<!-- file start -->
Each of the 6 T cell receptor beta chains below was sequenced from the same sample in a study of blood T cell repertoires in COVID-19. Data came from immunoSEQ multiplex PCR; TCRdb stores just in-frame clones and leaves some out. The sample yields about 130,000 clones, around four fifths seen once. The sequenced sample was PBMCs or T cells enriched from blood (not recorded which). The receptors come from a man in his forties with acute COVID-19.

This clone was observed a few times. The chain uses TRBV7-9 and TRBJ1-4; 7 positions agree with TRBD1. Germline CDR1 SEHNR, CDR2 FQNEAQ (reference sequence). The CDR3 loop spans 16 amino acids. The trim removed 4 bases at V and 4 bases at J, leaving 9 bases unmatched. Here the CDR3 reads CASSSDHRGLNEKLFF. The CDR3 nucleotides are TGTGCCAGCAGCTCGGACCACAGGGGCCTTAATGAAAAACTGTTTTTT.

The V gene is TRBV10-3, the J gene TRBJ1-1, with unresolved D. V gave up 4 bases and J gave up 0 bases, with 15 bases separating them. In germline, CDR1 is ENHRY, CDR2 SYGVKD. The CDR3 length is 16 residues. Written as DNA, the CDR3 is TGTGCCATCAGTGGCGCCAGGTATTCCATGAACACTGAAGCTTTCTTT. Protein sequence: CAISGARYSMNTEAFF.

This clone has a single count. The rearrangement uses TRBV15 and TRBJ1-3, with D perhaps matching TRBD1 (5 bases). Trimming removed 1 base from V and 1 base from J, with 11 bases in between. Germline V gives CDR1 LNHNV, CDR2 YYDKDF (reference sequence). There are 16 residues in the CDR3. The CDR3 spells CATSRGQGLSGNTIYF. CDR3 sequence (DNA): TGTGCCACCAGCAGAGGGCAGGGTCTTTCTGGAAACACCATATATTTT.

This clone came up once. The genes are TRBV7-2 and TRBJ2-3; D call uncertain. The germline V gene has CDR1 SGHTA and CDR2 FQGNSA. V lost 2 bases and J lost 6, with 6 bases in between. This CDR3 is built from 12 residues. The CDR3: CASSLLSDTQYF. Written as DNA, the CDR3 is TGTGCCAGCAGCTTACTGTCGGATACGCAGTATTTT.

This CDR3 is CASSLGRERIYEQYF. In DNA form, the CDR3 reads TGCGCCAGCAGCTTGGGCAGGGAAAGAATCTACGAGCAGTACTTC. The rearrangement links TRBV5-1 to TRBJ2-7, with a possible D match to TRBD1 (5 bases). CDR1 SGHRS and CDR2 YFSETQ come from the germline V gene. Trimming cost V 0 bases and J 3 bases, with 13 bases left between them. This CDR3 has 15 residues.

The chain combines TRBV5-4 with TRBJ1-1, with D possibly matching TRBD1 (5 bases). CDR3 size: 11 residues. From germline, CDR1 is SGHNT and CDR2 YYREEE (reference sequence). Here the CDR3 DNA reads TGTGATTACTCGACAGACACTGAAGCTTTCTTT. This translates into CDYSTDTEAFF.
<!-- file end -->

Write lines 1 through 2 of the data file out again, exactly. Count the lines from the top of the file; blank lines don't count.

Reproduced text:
Each of the 6 T cell receptor beta chains below was sequenced from the same sample in a study of blood T cell repertoires in COVID-19. Data came from immunoSEQ multiplex PCR; TCRdb stores just in-frame clones and leaves some out. The sample yields about 130,000 clones, around four fifths seen once. The sequenced sample was PBMCs or T cells enriched from blood (not recorded which). The receptors come from a man in his forties with acute COVID-19.

This clone was observed a few times. The chain uses TRBV7-9 and TRBJ1-4; 7 positions agree with TRBD1. Germline CDR1 SEHNR, CDR2 FQNEAQ (reference sequence). The CDR3 loop spans 16 amino acids. The trim removed 4 bases at V and 4 bases at J, leaving 9 bases unmatched. Here the CDR3 reads CASSSDHRGLNEKLFF. The CDR3 nucleotides are TGTGCCAGCAGCTCGGACCACAGGGGCCTTAATGAAAAACTGTTTTTT.